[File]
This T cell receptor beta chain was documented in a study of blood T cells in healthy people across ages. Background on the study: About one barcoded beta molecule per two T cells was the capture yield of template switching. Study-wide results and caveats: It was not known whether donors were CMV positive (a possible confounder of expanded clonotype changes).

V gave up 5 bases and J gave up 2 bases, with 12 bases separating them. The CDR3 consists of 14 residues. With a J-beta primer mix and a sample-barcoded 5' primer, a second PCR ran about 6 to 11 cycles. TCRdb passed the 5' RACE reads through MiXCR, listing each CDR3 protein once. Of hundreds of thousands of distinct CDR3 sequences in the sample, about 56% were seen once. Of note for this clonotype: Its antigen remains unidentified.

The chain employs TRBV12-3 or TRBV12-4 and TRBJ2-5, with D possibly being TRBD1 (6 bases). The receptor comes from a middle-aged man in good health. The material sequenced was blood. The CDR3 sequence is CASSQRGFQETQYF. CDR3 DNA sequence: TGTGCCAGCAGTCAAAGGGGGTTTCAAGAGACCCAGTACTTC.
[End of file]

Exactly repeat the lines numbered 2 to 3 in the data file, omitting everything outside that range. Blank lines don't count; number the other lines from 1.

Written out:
V gave up 5 bases and J gave up 2 bases, with 12 bases separating them. The CDR3 consists of 14 residues. With a J-beta primer mix and a sample-barcoded 5' primer, a second PCR ran about 6 to 11 cycles. TCRdb passed the 5' RACE reads through MiXCR, listing each CDR3 protein once. Of hundreds of thousands of distinct CDR3 sequences in the sample, about 56% were seen once. Of note for this clonotype: Its antigen remains unidentified.

The chain employs TRBV12-3 or TRBV12-4 and TRBJ2-5, with D possibly being TRBD1 (6 bases). The receptor comes from a middle-aged man in good health. The material sequenced was blood. The CDR3 sequence is CASSQRGFQETQYF. CDR3 DNA sequence: TGTGCCAGCAGTCAAAGGGGGTTTCAAGAGACCCAGTACTTC.